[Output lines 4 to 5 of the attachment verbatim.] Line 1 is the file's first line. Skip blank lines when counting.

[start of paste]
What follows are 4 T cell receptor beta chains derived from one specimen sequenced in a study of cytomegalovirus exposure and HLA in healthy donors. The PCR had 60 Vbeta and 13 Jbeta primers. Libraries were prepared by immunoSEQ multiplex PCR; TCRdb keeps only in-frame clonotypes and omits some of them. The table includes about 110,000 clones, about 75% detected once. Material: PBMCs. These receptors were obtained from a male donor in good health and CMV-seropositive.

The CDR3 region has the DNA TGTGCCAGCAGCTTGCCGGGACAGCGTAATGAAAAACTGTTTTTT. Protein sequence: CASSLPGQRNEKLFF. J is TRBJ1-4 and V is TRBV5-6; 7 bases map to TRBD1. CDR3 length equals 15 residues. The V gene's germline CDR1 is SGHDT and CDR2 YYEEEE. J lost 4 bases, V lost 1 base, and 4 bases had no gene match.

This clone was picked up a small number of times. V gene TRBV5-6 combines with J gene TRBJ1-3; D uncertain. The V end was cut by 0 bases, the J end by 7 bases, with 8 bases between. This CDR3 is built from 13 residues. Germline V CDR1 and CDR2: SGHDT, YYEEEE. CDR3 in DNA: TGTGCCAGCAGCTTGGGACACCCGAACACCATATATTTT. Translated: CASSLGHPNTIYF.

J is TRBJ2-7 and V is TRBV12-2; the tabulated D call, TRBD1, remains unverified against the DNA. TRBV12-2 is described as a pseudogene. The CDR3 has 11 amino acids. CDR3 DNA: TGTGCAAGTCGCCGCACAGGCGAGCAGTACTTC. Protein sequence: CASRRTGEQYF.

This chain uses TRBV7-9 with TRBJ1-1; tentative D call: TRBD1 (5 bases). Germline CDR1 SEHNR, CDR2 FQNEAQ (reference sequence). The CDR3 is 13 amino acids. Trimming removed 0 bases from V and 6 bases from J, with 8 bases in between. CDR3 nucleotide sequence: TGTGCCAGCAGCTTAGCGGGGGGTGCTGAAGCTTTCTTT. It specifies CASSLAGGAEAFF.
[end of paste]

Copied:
J is TRBJ2-7 and V is TRBV12-2; the tabulated D call, TRBD1, remains unverified against the DNA. TRBV12-2 is described as a pseudogene. The CDR3 has 11 amino acids. CDR3 DNA: TGTGCAAGTCGCCGCACAGGCGAGCAGTACTTC. Protein sequence: CASRRTGEQYF.

This chain uses TRBV7-9 with TRBJ1-1; tentative D call: TRBD1 (5 bases). Germline CDR1 SEHNR, CDR2 FQNEAQ (reference sequence). The CDR3 is 13 amino acids. Trimming removed 0 bases from V and 6 bases from J, with 8 bases in between. CDR3 nucleotide sequence: TGTGCCAGCAGCTTAGCGGGGGGTGCTGAAGCTTTCTTT. It specifies CASSLAGGAEAFF.